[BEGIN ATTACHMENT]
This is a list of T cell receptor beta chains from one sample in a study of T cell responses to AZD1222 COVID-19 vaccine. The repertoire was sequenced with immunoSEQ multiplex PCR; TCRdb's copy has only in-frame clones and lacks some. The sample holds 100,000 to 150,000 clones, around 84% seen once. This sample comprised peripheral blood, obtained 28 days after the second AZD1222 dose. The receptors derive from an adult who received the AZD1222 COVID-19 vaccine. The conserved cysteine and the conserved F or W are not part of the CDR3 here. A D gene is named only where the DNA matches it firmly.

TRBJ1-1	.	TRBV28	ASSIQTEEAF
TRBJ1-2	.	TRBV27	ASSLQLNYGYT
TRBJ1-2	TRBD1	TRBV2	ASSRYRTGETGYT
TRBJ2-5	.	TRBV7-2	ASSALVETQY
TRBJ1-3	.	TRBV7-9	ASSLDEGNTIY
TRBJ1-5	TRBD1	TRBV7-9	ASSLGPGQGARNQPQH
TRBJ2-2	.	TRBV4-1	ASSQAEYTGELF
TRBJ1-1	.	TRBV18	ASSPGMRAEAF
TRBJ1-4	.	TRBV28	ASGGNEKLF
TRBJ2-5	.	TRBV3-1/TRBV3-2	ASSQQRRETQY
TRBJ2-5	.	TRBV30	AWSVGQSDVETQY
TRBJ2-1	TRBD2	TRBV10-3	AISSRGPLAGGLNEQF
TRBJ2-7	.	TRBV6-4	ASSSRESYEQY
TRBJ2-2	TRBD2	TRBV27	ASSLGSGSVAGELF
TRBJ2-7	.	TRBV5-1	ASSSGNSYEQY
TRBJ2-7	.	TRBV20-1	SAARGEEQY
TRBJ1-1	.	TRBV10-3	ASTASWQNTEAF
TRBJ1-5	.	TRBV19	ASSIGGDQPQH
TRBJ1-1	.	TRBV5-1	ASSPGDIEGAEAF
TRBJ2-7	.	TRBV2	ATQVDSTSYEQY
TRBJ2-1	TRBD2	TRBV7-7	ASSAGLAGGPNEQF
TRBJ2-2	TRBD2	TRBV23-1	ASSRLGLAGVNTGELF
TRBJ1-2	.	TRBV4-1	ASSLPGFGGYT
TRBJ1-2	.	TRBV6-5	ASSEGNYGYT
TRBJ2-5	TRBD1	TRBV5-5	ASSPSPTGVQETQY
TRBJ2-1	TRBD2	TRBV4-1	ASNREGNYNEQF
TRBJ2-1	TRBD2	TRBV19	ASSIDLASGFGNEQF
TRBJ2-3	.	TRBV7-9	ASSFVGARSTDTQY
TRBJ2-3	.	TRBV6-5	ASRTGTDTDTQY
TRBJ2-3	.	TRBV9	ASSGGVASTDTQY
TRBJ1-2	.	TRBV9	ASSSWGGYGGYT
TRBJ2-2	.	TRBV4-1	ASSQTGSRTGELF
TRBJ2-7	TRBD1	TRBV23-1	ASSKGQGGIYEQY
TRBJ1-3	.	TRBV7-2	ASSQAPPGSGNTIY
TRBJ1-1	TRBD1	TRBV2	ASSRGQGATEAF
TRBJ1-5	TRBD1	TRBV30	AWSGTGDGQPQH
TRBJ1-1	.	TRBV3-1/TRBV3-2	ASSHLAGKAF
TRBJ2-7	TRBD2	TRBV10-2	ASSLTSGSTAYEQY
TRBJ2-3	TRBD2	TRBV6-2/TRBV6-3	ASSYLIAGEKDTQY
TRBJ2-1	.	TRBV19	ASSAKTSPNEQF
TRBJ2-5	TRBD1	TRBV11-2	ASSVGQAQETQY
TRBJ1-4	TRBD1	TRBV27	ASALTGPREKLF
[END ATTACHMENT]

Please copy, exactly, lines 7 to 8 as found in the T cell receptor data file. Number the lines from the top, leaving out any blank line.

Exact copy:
TRBJ1-5	TRBD1	TRBV7-9	ASSLGPGQGARNQPQH
TRBJ2-2	.	TRBV4-1	ASSQAEYTGELF